NEW YORK ( TheStreet) -- It's off to the races for global stock markets, as a deal with Greece and its creditors is looking more likely.
"I've been entirely wrong" this month, Joseph Terranova, chief market strategist for Virtus Investment Partners, said on CNBC's "Fast Money Halftime" show. He's been bearish in June, which hasn't worked out too well.
Greece is giving the bulls something to be excited about, and with earnings coming up in a few weeks, the stock market could go higher, Terranova said.
Terranova believes interest rates are headed higher in September, which would boost the financial sector. He also likes JetBlue Airways (JBLU).
Jon Najarian disagreed. Najarian, the co-founder of optionmonster.com and trademonster.com, said the Federal Reserve will likely keep lower rates for longer, adding that a new Greek debt deal is unlikely to change the Fed's timing.
Are we overthinking Greece? A few years ago, there was much more systemic risk with the country, but not anymore. Simply put, investors are less worried about Greece, according to Josh Brown, CEO and co-founder of Ritholtz Wealth Management.
He cited the SPDR Euro Stoxx 50 ETF (FEZ). It's essentially the Dow Jones Industrial Average of Europe, Brown said, pointing out that the exchange-traded fund is surging in this session, up 5% at one point. That shows investors are truly not worried about how Greece will affect the European economy and companies.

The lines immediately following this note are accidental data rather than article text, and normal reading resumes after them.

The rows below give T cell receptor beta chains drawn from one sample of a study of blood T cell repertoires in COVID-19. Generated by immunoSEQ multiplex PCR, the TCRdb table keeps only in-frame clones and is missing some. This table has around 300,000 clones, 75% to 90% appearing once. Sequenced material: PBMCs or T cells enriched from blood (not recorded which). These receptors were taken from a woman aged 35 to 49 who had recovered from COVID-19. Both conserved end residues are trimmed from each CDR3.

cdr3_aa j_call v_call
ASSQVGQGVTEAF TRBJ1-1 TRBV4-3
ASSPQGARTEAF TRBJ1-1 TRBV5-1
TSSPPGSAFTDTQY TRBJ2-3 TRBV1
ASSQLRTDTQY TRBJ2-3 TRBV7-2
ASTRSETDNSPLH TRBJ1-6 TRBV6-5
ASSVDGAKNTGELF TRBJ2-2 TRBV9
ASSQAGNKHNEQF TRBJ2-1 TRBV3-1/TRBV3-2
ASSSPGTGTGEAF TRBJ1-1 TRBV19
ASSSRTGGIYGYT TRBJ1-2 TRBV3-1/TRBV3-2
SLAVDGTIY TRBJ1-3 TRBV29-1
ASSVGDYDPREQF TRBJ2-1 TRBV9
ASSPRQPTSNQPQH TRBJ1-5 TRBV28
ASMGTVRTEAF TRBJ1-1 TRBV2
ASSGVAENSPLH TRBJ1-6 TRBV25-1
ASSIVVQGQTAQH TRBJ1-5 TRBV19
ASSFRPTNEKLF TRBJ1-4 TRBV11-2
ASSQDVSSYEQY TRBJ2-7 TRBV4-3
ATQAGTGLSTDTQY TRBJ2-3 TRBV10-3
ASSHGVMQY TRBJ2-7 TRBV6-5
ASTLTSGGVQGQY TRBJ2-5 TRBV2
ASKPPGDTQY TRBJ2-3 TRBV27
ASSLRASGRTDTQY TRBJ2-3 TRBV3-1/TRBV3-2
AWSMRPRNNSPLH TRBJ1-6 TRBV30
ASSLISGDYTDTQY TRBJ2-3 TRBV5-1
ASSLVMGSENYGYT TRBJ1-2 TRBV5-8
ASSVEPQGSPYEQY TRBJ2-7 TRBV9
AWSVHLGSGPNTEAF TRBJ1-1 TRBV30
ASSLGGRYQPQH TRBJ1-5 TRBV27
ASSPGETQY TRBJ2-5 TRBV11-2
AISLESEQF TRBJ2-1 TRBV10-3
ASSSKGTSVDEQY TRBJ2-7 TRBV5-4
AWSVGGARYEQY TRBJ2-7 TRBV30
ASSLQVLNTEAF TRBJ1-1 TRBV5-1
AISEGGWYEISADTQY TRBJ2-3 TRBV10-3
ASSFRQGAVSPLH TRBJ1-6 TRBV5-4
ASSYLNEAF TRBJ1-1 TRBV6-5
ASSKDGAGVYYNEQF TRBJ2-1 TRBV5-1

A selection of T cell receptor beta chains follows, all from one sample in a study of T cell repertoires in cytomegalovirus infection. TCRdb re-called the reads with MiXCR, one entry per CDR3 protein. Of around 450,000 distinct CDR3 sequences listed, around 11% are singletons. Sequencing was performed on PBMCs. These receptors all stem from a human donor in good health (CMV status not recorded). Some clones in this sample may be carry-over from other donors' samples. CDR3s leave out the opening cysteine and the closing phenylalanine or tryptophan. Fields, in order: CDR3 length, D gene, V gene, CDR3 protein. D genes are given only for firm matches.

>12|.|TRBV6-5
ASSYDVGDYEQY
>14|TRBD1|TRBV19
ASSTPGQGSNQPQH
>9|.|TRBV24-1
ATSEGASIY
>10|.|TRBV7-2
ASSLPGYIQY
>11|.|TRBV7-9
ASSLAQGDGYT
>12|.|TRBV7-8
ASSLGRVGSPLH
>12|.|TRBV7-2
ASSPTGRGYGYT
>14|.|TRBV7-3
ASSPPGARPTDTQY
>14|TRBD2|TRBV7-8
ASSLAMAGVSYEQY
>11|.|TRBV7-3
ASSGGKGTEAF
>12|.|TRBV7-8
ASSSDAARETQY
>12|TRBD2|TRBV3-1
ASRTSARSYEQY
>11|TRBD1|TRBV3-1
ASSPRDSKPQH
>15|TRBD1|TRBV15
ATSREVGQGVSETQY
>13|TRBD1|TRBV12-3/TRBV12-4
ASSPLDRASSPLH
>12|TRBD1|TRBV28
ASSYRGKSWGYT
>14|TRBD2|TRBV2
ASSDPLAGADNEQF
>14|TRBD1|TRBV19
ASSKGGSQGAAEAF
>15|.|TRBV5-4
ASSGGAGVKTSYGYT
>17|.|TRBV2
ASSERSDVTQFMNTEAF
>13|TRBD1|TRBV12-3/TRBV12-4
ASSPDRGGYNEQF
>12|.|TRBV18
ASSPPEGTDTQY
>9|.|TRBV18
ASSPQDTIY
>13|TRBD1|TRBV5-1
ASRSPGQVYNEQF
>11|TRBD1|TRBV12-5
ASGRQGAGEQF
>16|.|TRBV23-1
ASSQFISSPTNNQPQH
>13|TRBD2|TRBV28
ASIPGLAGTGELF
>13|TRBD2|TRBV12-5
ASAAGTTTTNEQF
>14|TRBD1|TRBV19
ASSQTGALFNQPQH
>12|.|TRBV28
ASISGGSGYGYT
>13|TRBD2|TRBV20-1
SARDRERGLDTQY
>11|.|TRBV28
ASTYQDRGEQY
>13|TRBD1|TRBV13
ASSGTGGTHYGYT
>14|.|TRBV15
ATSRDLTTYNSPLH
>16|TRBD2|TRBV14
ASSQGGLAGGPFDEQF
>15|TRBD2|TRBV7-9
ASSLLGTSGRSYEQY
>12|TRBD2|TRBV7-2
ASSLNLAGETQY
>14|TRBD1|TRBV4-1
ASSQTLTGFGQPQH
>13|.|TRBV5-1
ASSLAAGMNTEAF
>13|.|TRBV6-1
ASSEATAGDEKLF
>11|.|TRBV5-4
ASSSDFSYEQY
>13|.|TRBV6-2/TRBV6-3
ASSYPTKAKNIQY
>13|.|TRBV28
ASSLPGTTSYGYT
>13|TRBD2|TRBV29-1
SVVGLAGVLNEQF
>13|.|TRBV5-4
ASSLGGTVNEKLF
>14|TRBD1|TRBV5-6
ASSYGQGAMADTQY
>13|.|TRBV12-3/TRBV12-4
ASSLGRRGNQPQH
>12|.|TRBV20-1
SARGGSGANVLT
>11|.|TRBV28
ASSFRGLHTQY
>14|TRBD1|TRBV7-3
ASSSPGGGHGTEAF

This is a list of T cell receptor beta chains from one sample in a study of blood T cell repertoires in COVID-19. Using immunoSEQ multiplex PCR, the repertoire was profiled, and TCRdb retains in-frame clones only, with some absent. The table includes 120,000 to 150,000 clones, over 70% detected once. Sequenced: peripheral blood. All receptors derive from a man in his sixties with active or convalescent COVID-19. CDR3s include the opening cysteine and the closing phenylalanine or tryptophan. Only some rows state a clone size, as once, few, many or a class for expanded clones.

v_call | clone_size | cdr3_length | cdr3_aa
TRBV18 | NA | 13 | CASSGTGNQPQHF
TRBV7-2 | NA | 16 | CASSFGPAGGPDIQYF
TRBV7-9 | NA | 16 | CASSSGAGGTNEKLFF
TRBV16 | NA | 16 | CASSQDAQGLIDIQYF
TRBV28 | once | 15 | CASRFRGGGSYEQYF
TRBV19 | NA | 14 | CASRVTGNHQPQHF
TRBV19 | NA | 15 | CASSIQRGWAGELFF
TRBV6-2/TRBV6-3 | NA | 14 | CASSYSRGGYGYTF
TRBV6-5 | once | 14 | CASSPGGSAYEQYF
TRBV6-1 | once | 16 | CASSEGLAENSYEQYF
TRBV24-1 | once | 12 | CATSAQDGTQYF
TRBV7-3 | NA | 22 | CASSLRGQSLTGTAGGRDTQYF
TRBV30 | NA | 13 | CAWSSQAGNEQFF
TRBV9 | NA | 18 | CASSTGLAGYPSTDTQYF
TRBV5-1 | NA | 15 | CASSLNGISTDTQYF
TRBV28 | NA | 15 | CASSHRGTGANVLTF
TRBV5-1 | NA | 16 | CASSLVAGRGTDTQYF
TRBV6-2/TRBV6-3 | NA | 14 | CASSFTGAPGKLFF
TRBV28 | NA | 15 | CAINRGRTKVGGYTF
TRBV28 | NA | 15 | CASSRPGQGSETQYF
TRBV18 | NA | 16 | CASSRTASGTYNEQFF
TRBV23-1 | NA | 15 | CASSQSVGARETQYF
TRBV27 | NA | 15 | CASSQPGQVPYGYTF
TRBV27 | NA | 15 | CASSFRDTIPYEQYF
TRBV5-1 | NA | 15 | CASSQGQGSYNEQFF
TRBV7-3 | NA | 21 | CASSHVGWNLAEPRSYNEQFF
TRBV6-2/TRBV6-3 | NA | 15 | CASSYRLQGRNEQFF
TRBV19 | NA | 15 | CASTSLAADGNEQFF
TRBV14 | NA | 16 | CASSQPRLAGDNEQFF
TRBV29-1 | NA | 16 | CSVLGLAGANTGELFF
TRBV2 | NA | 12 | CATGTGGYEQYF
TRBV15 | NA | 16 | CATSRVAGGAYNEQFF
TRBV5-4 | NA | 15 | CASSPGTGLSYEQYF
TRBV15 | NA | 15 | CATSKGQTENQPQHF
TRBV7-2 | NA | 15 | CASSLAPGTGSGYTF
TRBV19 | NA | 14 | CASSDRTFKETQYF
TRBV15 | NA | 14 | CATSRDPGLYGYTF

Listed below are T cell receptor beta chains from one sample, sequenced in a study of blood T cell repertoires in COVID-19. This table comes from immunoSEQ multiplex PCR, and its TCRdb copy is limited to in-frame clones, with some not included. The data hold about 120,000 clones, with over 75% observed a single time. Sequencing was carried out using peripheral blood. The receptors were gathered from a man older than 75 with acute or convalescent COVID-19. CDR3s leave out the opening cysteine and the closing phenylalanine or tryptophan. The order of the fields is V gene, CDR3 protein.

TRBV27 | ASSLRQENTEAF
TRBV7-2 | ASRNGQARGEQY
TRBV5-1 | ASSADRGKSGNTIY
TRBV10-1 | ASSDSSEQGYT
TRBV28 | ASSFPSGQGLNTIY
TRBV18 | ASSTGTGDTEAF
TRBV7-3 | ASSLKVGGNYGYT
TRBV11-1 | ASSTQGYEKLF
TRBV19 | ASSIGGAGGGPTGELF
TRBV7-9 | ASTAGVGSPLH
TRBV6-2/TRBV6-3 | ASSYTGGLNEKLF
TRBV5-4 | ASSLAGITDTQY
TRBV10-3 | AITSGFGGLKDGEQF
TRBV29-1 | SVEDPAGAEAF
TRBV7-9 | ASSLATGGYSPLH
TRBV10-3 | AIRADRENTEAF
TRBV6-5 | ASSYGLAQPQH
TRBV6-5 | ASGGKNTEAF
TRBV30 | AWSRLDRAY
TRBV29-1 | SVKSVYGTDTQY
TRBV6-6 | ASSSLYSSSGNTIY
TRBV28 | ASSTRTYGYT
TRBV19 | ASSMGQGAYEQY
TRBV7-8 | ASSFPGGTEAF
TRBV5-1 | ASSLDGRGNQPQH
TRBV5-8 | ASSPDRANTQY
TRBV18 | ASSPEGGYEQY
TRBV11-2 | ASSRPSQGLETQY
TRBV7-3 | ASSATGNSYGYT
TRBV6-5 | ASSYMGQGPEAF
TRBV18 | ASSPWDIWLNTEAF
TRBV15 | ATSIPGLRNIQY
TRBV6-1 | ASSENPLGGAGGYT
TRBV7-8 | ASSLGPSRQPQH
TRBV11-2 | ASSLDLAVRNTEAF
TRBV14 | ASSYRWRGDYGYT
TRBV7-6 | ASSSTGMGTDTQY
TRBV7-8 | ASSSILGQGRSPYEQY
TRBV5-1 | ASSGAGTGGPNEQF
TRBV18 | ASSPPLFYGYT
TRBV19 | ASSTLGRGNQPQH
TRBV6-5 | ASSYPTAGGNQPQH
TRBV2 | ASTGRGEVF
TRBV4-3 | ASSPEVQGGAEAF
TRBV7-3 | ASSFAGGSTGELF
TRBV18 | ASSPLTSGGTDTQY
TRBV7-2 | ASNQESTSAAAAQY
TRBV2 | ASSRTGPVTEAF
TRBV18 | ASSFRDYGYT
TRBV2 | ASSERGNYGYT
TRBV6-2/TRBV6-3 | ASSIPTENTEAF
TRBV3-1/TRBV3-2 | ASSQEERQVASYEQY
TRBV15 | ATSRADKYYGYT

Gemma Godfrey, chief investment strategist at Brooks MacDonald, said Greece makes up less than 2% of Europe's gross domestic product and most European banks have shed their exposure to the struggling country.
Many investors were anticipating a negative stock-market reaction to the Greece situation, as the country inched closer to default. That left portfolio managers raising cash to buy on a pullback, Brown said. So where will the money go now if there is no pullback? He suspects some of the favorites, such as Netflix (NFLX) and Facebook (FB), will be bought, along with cyclical stocks.
Netflix and Facebook both received boosts from analysts on Monday.
BTIG's Rich Greenfield raised his price target on Netflix to $950, even though his earnings estimate for the company are below analysts' average. He cited subscriber growth momentum and superior content as drivers behind the stock.
Several analysts have now significantly raised their price targets on Netflix, Brown pointed out. Netflix can invest more of its cash flow back into its business, as long as revenue and subscriber results continue to top estimates, Brown said.
Jon Najarian is not long the stock, but said there's no way he would want to short it. Although he views the price target as too aggressive, he said it's hard to bet against Netflix now.
Also on Monday, Piper Jaffray's Gene Munster maintained his overweight rating on Facebook and hiked his price target from $92 to $120.
"I like the call," Terranova said. The stock looks like it could rally in the second half of the year and begin its move to $100.
Pete Najarian, co-founder of optionmonster.com and trademonster.com, is also bullish, saying he's looking for the stock to break out.
Assuming a new competitor doesn't come along, Facebook could have years of runway left in its business, Brown added.